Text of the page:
Standard & Poor’s Ratings Services has revised its outlook on the Republic of Lithuania to positive from stable on good economic and EMU membership prospects.

At the same time, the ‘A-‘ long-term and ‘A-2’ short-term sovereign credit ratings on Lithuania were affirmed.

“The outlook revision reflects the prospects for sustained strong economic growth, which will swiftly raise the current, comparatively low, levels of wealth,” says Standard & Poor’s credit analyst Kai Stukenbrock. “The move also reflects Lithuania’s positive prospects of joining EMU by 2007, and no later than 2008, which will improve the country’s external risk position.”

Fiscal prudence remains an important cornerstone of macroeconomic policy in Lithuania. The 2004 general government deficit is estimated to have come in lower-than-budgeted, at about 2.4% of GDP. The new government that came to power following the general elections in October 2004 is expected to pursue a somewhat looser fiscal policy than the previous government. Nevertheless, Standard & Poor’s expects the government to stay safely within the fiscal criteria set by the Maastricht treaty, in order to qualify for EMU membership by 2007.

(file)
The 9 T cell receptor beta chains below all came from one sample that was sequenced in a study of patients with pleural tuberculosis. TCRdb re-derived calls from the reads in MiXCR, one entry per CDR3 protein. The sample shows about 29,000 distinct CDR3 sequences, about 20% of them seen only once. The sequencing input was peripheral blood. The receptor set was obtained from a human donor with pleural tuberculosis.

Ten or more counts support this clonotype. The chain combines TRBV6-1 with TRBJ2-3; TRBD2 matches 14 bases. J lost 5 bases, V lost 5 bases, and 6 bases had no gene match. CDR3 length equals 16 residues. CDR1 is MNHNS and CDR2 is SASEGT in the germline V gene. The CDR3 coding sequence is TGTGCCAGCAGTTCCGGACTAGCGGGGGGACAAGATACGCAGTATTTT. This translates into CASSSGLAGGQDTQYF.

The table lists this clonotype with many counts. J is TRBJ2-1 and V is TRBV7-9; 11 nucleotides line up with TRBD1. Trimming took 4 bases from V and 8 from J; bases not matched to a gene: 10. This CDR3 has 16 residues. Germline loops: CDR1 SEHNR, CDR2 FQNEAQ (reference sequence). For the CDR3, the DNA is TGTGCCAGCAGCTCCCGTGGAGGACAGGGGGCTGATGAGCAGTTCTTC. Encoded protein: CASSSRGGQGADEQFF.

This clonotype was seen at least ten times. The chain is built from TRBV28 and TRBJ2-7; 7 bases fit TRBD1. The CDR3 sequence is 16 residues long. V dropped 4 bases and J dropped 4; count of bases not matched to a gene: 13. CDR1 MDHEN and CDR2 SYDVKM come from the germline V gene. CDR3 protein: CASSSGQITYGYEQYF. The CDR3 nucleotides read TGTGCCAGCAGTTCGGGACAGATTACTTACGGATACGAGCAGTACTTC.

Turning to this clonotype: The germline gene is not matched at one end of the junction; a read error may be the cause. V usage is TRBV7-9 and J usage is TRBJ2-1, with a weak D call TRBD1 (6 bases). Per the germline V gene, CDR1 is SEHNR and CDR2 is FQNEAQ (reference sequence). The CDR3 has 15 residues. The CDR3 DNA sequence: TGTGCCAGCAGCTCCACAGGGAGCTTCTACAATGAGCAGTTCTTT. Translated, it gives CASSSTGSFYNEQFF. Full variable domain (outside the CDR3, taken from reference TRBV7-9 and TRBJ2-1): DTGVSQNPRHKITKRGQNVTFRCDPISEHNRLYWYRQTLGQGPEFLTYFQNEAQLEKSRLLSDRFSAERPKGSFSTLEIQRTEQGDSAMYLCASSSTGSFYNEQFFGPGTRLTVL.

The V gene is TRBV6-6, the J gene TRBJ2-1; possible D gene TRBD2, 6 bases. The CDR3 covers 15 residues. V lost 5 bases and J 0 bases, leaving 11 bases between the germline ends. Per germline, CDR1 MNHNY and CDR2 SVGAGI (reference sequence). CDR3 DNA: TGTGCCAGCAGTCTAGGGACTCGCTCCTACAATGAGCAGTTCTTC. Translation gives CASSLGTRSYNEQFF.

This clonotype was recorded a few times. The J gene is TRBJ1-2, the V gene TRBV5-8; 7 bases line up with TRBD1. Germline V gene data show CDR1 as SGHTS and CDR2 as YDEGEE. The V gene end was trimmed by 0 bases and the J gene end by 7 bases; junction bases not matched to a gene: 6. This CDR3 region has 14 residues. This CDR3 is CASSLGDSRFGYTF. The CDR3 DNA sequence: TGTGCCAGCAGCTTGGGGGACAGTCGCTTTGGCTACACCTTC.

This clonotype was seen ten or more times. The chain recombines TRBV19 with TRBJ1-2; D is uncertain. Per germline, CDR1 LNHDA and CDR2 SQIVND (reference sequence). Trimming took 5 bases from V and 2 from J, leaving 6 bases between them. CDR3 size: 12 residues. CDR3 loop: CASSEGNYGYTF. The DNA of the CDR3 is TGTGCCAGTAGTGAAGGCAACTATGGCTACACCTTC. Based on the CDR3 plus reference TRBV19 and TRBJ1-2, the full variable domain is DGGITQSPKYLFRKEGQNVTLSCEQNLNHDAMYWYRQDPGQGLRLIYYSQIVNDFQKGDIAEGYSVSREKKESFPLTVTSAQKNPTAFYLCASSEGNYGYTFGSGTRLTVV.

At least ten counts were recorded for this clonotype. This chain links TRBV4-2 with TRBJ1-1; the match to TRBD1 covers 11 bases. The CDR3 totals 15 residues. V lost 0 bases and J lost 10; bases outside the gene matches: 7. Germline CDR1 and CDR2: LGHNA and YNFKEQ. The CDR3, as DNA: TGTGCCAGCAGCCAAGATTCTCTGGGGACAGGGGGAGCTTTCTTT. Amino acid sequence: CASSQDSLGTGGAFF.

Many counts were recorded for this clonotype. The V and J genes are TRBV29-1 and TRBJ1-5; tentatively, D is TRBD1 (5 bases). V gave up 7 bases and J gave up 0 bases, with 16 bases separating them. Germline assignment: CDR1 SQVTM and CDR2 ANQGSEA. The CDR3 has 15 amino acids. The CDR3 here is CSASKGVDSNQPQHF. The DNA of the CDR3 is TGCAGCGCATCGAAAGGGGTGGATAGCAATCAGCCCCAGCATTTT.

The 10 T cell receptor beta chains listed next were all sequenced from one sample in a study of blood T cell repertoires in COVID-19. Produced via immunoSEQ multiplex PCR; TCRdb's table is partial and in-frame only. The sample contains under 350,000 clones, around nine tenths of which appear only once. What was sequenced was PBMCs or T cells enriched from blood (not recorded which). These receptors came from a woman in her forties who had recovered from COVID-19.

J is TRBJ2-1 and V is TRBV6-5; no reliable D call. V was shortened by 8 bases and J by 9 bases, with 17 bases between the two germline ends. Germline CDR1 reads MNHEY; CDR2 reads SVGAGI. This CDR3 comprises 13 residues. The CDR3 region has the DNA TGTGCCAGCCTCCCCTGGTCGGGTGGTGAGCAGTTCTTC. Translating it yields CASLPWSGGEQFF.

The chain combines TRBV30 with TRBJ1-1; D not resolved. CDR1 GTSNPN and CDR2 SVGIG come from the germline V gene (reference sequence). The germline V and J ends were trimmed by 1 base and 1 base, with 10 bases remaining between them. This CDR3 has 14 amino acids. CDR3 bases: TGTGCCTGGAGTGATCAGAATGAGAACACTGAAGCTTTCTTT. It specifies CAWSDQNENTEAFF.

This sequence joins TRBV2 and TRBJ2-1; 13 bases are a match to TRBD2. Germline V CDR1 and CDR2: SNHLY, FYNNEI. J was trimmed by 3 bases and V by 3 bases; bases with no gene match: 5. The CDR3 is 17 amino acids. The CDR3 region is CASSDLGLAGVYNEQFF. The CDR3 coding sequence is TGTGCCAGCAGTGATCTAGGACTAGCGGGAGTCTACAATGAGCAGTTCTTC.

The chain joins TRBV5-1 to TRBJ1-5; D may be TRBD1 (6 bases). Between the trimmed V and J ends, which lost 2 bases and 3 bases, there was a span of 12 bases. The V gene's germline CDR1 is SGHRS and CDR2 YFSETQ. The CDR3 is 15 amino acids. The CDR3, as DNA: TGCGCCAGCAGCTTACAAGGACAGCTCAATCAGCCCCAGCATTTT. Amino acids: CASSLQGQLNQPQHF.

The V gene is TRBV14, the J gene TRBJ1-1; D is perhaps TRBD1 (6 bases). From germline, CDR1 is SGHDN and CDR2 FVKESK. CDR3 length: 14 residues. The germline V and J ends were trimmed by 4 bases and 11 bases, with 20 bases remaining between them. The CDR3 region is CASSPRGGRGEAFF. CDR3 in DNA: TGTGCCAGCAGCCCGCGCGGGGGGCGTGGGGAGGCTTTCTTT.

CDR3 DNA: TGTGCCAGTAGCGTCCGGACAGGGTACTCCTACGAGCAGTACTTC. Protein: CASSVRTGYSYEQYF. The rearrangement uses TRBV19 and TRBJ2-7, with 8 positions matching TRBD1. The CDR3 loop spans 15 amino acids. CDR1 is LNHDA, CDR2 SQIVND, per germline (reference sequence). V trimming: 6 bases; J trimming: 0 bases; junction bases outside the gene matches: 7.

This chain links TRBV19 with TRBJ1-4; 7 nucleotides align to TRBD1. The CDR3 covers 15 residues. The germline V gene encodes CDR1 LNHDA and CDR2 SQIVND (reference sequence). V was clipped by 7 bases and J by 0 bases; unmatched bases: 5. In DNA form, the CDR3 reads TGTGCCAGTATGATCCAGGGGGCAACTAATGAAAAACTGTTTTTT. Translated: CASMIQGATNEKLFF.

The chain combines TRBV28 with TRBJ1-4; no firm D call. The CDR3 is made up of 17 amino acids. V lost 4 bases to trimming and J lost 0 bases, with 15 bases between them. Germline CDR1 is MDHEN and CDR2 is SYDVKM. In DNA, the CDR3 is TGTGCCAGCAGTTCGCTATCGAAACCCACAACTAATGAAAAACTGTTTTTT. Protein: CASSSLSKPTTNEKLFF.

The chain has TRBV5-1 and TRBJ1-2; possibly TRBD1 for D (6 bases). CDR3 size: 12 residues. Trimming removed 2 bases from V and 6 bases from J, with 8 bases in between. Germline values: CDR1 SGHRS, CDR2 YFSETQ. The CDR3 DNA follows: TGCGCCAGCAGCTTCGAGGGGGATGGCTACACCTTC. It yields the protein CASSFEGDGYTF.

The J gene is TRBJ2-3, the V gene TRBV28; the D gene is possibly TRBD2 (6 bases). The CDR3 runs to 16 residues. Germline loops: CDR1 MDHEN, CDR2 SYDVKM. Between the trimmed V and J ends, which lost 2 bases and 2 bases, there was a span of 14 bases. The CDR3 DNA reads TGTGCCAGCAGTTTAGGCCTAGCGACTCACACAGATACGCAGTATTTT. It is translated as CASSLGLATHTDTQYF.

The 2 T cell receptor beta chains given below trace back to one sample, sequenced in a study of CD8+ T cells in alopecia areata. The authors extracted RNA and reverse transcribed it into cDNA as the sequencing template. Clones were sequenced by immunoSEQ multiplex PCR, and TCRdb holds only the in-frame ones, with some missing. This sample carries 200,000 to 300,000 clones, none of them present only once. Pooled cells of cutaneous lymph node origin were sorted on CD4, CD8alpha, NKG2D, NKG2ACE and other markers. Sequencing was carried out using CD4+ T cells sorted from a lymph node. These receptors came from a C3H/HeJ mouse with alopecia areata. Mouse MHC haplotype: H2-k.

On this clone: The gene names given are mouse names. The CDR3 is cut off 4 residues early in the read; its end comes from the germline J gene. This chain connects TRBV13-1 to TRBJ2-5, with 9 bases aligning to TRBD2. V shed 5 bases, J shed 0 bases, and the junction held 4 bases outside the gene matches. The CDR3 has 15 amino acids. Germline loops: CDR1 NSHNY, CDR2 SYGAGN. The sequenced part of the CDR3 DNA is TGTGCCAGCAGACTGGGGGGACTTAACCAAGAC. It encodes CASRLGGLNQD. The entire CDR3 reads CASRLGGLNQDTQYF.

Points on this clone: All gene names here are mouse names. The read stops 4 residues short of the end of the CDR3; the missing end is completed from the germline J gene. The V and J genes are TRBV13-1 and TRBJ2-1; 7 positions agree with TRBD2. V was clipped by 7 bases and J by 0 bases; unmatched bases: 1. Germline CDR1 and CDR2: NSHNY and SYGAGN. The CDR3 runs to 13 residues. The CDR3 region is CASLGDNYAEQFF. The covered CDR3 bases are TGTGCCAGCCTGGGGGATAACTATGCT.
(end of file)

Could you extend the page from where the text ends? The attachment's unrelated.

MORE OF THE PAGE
Growth prospects in Lithuania, together with its Baltic peers, remain the strongest among the new EU members. On the back of ongoing economic restructuring, Lithuanian growth rates will continue to exceed 5% in the medium term. This strong growth performance should raise Lithuania’s comparatively low levels of wealth, estimated at US$7,160 per capita in 2005.

Lithuania’s export performance and competitiveness have remained buoyant, but imports have recently begun to outperform exports, driven by the appreciating exchange rate and strong domestic demand. The current account deficit in 2004 exceeded 9% of GDP, and is expected to remain in that area in the medium term.

“We expect that the new government will not deviate very much from the previous course of responsible economic policies and fiscal prudence, thereby avoiding harm to Lithuania’s medium-term growth and EMU prospects,” says Stukenbrock. “EMU membership, which could come as early as 2007 and is expected no later than 2008, will minimise the potential negative effect of balance of payments pressures and the country’s external debt position on the gross financing gap, which is a constraining factor on the ratings.”